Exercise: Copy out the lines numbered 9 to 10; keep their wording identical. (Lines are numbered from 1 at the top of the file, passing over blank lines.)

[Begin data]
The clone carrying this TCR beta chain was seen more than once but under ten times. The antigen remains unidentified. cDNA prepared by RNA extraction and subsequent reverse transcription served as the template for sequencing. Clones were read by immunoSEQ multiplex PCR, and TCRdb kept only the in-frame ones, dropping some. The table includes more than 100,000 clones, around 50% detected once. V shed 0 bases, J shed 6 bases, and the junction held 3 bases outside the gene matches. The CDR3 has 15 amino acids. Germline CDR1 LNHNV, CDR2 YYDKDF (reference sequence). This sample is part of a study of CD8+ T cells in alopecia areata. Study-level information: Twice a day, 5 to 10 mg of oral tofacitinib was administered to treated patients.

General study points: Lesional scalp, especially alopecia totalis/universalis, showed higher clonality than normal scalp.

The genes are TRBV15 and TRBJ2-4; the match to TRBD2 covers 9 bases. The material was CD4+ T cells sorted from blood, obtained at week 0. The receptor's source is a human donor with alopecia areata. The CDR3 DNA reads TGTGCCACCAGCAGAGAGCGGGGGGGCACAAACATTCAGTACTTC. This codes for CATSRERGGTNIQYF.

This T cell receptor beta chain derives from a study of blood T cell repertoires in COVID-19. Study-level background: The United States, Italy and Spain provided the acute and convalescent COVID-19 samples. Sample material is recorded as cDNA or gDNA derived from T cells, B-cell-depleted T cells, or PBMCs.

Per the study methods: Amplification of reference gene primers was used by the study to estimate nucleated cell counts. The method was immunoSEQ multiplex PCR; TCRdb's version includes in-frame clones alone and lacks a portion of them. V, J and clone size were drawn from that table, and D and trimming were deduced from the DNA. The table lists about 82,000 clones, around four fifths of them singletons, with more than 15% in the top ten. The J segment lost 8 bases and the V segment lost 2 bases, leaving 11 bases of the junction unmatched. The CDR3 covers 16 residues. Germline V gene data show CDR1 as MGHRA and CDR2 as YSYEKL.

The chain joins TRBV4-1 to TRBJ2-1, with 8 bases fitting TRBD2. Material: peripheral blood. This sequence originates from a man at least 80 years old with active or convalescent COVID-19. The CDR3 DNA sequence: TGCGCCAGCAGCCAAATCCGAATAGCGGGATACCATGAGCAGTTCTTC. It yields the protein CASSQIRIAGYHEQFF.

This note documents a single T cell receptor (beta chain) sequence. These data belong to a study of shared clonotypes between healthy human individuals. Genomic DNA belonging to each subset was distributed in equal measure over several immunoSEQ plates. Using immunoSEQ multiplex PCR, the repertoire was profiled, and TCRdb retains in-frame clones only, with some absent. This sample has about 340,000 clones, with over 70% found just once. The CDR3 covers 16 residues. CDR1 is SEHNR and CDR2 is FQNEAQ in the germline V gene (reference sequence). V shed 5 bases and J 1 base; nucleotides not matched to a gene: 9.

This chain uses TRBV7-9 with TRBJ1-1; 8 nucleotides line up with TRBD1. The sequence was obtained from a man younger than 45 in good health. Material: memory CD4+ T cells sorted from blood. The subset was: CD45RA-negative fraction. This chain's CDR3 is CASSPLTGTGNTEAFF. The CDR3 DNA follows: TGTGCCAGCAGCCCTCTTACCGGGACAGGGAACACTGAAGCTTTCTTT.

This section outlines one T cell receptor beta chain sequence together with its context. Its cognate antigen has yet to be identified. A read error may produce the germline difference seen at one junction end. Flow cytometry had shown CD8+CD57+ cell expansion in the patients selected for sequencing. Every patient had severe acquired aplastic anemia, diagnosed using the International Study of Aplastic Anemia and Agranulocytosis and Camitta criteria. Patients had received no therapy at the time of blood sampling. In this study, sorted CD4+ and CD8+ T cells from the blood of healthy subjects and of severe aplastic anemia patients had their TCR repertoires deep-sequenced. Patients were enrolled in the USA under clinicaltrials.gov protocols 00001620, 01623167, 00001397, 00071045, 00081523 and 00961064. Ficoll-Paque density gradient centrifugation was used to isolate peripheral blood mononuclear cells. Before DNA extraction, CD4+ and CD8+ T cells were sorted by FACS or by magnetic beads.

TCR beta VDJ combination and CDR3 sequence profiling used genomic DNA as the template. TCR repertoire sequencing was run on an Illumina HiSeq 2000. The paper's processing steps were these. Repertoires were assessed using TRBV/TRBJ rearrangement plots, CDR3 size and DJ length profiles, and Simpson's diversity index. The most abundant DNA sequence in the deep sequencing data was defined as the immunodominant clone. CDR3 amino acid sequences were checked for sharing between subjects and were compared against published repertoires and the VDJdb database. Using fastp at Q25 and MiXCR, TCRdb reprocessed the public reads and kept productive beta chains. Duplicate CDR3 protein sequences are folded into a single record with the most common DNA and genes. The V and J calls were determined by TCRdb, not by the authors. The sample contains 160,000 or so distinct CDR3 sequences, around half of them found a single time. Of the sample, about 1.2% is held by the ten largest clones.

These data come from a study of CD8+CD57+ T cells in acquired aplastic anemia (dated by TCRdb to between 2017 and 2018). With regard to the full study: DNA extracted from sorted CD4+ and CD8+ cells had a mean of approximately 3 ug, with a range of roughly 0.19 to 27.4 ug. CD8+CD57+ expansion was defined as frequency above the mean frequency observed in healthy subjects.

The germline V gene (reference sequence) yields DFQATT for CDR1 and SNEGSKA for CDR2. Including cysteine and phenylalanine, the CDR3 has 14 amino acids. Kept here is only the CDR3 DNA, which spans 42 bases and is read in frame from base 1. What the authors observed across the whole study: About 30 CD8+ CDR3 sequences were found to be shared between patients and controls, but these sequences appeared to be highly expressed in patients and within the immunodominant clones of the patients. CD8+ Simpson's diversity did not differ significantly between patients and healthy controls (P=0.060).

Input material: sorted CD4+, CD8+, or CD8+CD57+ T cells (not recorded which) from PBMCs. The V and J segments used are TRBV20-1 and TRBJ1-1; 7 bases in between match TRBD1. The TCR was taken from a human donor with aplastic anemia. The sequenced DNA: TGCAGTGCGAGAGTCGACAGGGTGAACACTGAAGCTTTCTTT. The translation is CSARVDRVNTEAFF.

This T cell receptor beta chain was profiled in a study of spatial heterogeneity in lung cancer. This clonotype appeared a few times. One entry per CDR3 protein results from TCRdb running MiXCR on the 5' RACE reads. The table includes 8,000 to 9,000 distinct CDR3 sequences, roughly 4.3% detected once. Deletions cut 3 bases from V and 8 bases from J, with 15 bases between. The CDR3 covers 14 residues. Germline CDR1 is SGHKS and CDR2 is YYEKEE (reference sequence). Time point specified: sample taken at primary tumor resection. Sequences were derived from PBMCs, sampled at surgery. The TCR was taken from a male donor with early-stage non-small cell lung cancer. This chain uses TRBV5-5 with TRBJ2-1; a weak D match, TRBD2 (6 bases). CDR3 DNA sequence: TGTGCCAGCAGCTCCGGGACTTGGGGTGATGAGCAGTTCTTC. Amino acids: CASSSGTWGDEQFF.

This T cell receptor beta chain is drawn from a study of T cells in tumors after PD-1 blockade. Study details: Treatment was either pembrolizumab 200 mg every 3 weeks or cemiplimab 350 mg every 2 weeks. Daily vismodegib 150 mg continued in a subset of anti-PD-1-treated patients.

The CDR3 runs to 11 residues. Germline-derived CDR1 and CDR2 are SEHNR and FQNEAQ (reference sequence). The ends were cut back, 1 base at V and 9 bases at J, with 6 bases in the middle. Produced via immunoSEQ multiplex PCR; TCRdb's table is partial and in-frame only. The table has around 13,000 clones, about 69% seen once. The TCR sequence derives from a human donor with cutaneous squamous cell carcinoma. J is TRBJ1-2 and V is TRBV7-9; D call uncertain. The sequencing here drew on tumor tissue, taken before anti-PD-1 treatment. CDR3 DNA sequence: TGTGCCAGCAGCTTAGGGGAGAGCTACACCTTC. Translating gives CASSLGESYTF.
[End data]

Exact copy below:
This section outlines one T cell receptor beta chain sequence together with its context. Its cognate antigen has yet to be identified. A read error may produce the germline difference seen at one junction end. Flow cytometry had shown CD8+CD57+ cell expansion in the patients selected for sequencing. Every patient had severe acquired aplastic anemia, diagnosed using the International Study of Aplastic Anemia and Agranulocytosis and Camitta criteria. Patients had received no therapy at the time of blood sampling. In this study, sorted CD4+ and CD8+ T cells from the blood of healthy subjects and of severe aplastic anemia patients had their TCR repertoires deep-sequenced. Patients were enrolled in the USA under clinicaltrials.gov protocols 00001620, 01623167, 00001397, 00071045, 00081523 and 00961064. Ficoll-Paque density gradient centrifugation was used to isolate peripheral blood mononuclear cells. Before DNA extraction, CD4+ and CD8+ T cells were sorted by FACS or by magnetic beads.

TCR beta VDJ combination and CDR3 sequence profiling used genomic DNA as the template. TCR repertoire sequencing was run on an Illumina HiSeq 2000. The paper's processing steps were these. Repertoires were assessed using TRBV/TRBJ rearrangement plots, CDR3 size and DJ length profiles, and Simpson's diversity index. The most abundant DNA sequence in the deep sequencing data was defined as the immunodominant clone. CDR3 amino acid sequences were checked for sharing between subjects and were compared against published repertoires and the VDJdb database. Using fastp at Q25 and MiXCR, TCRdb reprocessed the public reads and kept productive beta chains. Duplicate CDR3 protein sequences are folded into a single record with the most common DNA and genes. The V and J calls were determined by TCRdb, not by the authors. The sample contains 160,000 or so distinct CDR3 sequences, around half of them found a single time. Of the sample, about 1.2% is held by the ten largest clones.